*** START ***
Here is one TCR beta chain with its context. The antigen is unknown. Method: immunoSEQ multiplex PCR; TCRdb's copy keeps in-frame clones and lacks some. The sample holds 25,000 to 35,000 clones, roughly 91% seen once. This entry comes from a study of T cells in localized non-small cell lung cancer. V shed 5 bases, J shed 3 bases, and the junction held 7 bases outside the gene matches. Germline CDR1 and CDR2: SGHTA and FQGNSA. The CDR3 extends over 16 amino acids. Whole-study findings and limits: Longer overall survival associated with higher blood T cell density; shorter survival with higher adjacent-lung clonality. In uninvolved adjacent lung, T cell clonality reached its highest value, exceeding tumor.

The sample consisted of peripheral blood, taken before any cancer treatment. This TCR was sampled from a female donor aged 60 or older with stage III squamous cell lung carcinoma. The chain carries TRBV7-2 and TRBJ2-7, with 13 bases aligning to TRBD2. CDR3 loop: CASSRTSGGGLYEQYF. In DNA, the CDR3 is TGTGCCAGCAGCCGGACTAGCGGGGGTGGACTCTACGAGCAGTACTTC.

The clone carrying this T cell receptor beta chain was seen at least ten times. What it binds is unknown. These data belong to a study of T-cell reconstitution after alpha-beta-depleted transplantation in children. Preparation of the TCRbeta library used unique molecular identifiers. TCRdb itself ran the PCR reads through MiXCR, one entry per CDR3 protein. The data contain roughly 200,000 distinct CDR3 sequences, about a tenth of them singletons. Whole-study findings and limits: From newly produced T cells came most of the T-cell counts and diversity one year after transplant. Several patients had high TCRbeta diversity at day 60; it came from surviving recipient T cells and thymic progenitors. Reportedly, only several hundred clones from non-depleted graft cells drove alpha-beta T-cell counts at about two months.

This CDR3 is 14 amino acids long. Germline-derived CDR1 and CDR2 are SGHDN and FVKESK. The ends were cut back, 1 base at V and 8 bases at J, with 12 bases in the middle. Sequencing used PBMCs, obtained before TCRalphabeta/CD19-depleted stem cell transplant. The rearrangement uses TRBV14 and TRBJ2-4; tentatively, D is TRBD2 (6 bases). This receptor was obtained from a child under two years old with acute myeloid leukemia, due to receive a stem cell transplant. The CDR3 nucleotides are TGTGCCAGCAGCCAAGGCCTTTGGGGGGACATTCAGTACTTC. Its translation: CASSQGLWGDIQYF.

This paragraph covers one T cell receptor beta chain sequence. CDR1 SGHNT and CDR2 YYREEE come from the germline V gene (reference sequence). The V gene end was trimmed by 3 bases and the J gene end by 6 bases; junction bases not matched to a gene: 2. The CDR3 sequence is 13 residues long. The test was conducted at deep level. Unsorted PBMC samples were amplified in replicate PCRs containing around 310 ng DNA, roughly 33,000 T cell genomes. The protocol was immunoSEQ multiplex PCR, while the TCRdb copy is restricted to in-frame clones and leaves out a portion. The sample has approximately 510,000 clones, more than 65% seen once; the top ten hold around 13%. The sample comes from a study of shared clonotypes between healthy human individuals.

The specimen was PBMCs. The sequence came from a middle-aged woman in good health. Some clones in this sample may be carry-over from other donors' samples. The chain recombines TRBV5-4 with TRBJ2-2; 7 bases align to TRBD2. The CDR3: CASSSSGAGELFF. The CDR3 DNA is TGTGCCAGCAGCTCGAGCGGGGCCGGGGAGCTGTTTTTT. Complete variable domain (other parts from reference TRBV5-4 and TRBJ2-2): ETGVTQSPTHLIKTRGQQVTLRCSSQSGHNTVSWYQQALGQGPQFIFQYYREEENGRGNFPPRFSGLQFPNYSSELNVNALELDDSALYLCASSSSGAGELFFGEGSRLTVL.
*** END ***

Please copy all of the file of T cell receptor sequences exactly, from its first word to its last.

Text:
Here is one TCR beta chain with its context. The antigen is unknown. Method: immunoSEQ multiplex PCR; TCRdb's copy keeps in-frame clones and lacks some. The sample holds 25,000 to 35,000 clones, roughly 91% seen once. This entry comes from a study of T cells in localized non-small cell lung cancer. V shed 5 bases, J shed 3 bases, and the junction held 7 bases outside the gene matches. Germline CDR1 and CDR2: SGHTA and FQGNSA. The CDR3 extends over 16 amino acids. Whole-study findings and limits: Longer overall survival associated with higher blood T cell density; shorter survival with higher adjacent-lung clonality. In uninvolved adjacent lung, T cell clonality reached its highest value, exceeding tumor.

The sample consisted of peripheral blood, taken before any cancer treatment. This TCR was sampled from a female donor aged 60 or older with stage III squamous cell lung carcinoma. The chain carries TRBV7-2 and TRBJ2-7, with 13 bases aligning to TRBD2. CDR3 loop: CASSRTSGGGLYEQYF. In DNA, the CDR3 is TGTGCCAGCAGCCGGACTAGCGGGGGTGGACTCTACGAGCAGTACTTC.

The clone carrying this T cell receptor beta chain was seen at least ten times. What it binds is unknown. These data belong to a study of T-cell reconstitution after alpha-beta-depleted transplantation in children. Preparation of the TCRbeta library used unique molecular identifiers. TCRdb itself ran the PCR reads through MiXCR, one entry per CDR3 protein. The data contain roughly 200,000 distinct CDR3 sequences, about a tenth of them singletons. Whole-study findings and limits: From newly produced T cells came most of the T-cell counts and diversity one year after transplant. Several patients had high TCRbeta diversity at day 60; it came from surviving recipient T cells and thymic progenitors. Reportedly, only several hundred clones from non-depleted graft cells drove alpha-beta T-cell counts at about two months.

This CDR3 is 14 amino acids long. Germline-derived CDR1 and CDR2 are SGHDN and FVKESK. The ends were cut back, 1 base at V and 8 bases at J, with 12 bases in the middle. Sequencing used PBMCs, obtained before TCRalphabeta/CD19-depleted stem cell transplant. The rearrangement uses TRBV14 and TRBJ2-4; tentatively, D is TRBD2 (6 bases). This receptor was obtained from a child under two years old with acute myeloid leukemia, due to receive a stem cell transplant. The CDR3 nucleotides are TGTGCCAGCAGCCAAGGCCTTTGGGGGGACATTCAGTACTTC. Its translation: CASSQGLWGDIQYF.

This paragraph covers one T cell receptor beta chain sequence. CDR1 SGHNT and CDR2 YYREEE come from the germline V gene (reference sequence). The V gene end was trimmed by 3 bases and the J gene end by 6 bases; junction bases not matched to a gene: 2. The CDR3 sequence is 13 residues long. The test was conducted at deep level. Unsorted PBMC samples were amplified in replicate PCRs containing around 310 ng DNA, roughly 33,000 T cell genomes. The protocol was immunoSEQ multiplex PCR, while the TCRdb copy is restricted to in-frame clones and leaves out a portion. The sample has approximately 510,000 clones, more than 65% seen once; the top ten hold around 13%. The sample comes from a study of shared clonotypes between healthy human individuals.

The specimen was PBMCs. The sequence came from a middle-aged woman in good health. Some clones in this sample may be carry-over from other donors' samples. The chain recombines TRBV5-4 with TRBJ2-2; 7 bases align to TRBD2. The CDR3: CASSSSGAGELFF. The CDR3 DNA is TGTGCCAGCAGCTCGAGCGGGGCCGGGGAGCTGTTTTTT. Complete variable domain (other parts from reference TRBV5-4 and TRBJ2-2): ETGVTQSPTHLIKTRGQQVTLRCSSQSGHNTVSWYQQALGQGPQFIFQYYREEENGRGNFPPRFSGLQFPNYSSELNVNALELDDSALYLCASSSSGAGELFFGEGSRLTVL.